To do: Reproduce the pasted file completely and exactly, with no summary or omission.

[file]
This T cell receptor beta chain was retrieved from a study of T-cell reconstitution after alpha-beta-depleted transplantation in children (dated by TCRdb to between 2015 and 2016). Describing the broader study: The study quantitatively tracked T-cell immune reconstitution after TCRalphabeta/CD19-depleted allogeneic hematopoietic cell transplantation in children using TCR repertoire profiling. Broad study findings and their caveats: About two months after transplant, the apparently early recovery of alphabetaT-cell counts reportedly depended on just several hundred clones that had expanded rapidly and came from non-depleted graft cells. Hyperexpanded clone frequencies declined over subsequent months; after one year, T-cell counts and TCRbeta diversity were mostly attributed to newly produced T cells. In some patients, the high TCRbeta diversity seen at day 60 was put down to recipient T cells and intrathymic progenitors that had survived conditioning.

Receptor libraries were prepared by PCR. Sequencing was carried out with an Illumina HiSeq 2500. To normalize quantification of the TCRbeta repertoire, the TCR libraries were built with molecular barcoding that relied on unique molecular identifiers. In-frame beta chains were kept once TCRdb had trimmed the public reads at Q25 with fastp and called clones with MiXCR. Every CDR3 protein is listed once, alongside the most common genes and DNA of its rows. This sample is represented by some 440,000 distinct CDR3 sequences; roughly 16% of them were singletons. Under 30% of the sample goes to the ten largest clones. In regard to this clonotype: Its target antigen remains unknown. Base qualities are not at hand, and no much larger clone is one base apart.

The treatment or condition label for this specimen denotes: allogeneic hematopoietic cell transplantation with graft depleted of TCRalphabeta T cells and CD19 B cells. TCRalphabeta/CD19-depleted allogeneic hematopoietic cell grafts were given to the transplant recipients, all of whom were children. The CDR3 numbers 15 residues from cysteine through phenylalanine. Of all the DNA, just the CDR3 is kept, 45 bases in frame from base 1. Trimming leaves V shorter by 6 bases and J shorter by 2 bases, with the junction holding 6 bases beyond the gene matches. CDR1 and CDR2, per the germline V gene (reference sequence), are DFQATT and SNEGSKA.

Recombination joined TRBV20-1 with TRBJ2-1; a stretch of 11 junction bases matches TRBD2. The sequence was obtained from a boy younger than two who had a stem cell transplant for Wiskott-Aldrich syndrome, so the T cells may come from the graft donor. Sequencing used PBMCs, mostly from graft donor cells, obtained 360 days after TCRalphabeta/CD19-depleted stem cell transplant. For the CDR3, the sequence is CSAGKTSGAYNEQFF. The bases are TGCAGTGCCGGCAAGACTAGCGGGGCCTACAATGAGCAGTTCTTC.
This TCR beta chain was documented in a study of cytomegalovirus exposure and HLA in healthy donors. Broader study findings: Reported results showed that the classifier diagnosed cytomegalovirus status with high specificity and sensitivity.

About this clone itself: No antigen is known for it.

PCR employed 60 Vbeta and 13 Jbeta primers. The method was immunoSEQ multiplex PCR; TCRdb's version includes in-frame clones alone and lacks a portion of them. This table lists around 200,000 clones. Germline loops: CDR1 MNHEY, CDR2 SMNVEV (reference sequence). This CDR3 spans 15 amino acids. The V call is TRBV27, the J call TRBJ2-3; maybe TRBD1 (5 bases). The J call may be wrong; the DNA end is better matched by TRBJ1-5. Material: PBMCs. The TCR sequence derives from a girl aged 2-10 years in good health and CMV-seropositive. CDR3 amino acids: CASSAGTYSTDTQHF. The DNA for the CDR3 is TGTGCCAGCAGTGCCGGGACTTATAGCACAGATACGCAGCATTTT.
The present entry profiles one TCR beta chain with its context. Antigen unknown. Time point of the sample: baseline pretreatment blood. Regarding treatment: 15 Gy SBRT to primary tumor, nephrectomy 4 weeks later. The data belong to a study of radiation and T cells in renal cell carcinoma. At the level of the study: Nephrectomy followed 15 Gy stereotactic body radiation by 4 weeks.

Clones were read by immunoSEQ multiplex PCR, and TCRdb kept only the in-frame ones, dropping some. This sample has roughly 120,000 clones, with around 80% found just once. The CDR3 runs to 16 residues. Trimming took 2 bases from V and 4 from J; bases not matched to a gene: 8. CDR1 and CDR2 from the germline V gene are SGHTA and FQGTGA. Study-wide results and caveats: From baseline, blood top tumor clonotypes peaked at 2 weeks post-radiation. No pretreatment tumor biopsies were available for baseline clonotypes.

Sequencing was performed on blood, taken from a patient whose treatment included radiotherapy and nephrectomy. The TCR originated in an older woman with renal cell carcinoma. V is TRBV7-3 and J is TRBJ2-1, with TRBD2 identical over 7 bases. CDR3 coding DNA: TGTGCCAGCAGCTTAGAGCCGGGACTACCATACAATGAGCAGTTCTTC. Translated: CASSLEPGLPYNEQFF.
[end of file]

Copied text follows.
This T cell receptor beta chain was retrieved from a study of T-cell reconstitution after alpha-beta-depleted transplantation in children (dated by TCRdb to between 2015 and 2016). Describing the broader study: The study quantitatively tracked T-cell immune reconstitution after TCRalphabeta/CD19-depleted allogeneic hematopoietic cell transplantation in children using TCR repertoire profiling. Broad study findings and their caveats: About two months after transplant, the apparently early recovery of alphabetaT-cell counts reportedly depended on just several hundred clones that had expanded rapidly and came from non-depleted graft cells. Hyperexpanded clone frequencies declined over subsequent months; after one year, T-cell counts and TCRbeta diversity were mostly attributed to newly produced T cells. In some patients, the high TCRbeta diversity seen at day 60 was put down to recipient T cells and intrathymic progenitors that had survived conditioning.

Receptor libraries were prepared by PCR. Sequencing was carried out with an Illumina HiSeq 2500. To normalize quantification of the TCRbeta repertoire, the TCR libraries were built with molecular barcoding that relied on unique molecular identifiers. In-frame beta chains were kept once TCRdb had trimmed the public reads at Q25 with fastp and called clones with MiXCR. Every CDR3 protein is listed once, alongside the most common genes and DNA of its rows. This sample is represented by some 440,000 distinct CDR3 sequences; roughly 16% of them were singletons. Under 30% of the sample goes to the ten largest clones. In regard to this clonotype: Its target antigen remains unknown. Base qualities are not at hand, and no much larger clone is one base apart.

The treatment or condition label for this specimen denotes: allogeneic hematopoietic cell transplantation with graft depleted of TCRalphabeta T cells and CD19 B cells. TCRalphabeta/CD19-depleted allogeneic hematopoietic cell grafts were given to the transplant recipients, all of whom were children. The CDR3 numbers 15 residues from cysteine through phenylalanine. Of all the DNA, just the CDR3 is kept, 45 bases in frame from base 1. Trimming leaves V shorter by 6 bases and J shorter by 2 bases, with the junction holding 6 bases beyond the gene matches. CDR1 and CDR2, per the germline V gene (reference sequence), are DFQATT and SNEGSKA.

Recombination joined TRBV20-1 with TRBJ2-1; a stretch of 11 junction bases matches TRBD2. The sequence was obtained from a boy younger than two who had a stem cell transplant for Wiskott-Aldrich syndrome, so the T cells may come from the graft donor. Sequencing used PBMCs, mostly from graft donor cells, obtained 360 days after TCRalphabeta/CD19-depleted stem cell transplant. For the CDR3, the sequence is CSAGKTSGAYNEQFF. The bases are TGCAGTGCCGGCAAGACTAGCGGGGCCTACAATGAGCAGTTCTTC.
This TCR beta chain was documented in a study of cytomegalovirus exposure and HLA in healthy donors. Broader study findings: Reported results showed that the classifier diagnosed cytomegalovirus status with high specificity and sensitivity.

About this clone itself: No antigen is known for it.

PCR employed 60 Vbeta and 13 Jbeta primers. The method was immunoSEQ multiplex PCR; TCRdb's version includes in-frame clones alone and lacks a portion of them. This table lists around 200,000 clones. Germline loops: CDR1 MNHEY, CDR2 SMNVEV (reference sequence). This CDR3 spans 15 amino acids. The V call is TRBV27, the J call TRBJ2-3; maybe TRBD1 (5 bases). The J call may be wrong; the DNA end is better matched by TRBJ1-5. Material: PBMCs. The TCR sequence derives from a girl aged 2-10 years in good health and CMV-seropositive. CDR3 amino acids: CASSAGTYSTDTQHF. The DNA for the CDR3 is TGTGCCAGCAGTGCCGGGACTTATAGCACAGATACGCAGCATTTT.
The present entry profiles one TCR beta chain with its context. Antigen unknown. Time point of the sample: baseline pretreatment blood. Regarding treatment: 15 Gy SBRT to primary tumor, nephrectomy 4 weeks later. The data belong to a study of radiation and T cells in renal cell carcinoma. At the level of the study: Nephrectomy followed 15 Gy stereotactic body radiation by 4 weeks.

Clones were read by immunoSEQ multiplex PCR, and TCRdb kept only the in-frame ones, dropping some. This sample has roughly 120,000 clones, with around 80% found just once. The CDR3 runs to 16 residues. Trimming took 2 bases from V and 4 from J; bases not matched to a gene: 8. CDR1 and CDR2 from the germline V gene are SGHTA and FQGTGA. Study-wide results and caveats: From baseline, blood top tumor clonotypes peaked at 2 weeks post-radiation. No pretreatment tumor biopsies were available for baseline clonotypes.

Sequencing was performed on blood, taken from a patient whose treatment included radiotherapy and nephrectomy. The TCR originated in an older woman with renal cell carcinoma. V is TRBV7-3 and J is TRBJ2-1, with TRBD2 identical over 7 bases. CDR3 coding DNA: TGTGCCAGCAGCTTAGAGCCGGGACTACCATACAATGAGCAGTTCTTC. Translated: CASSLEPGLPYNEQFF.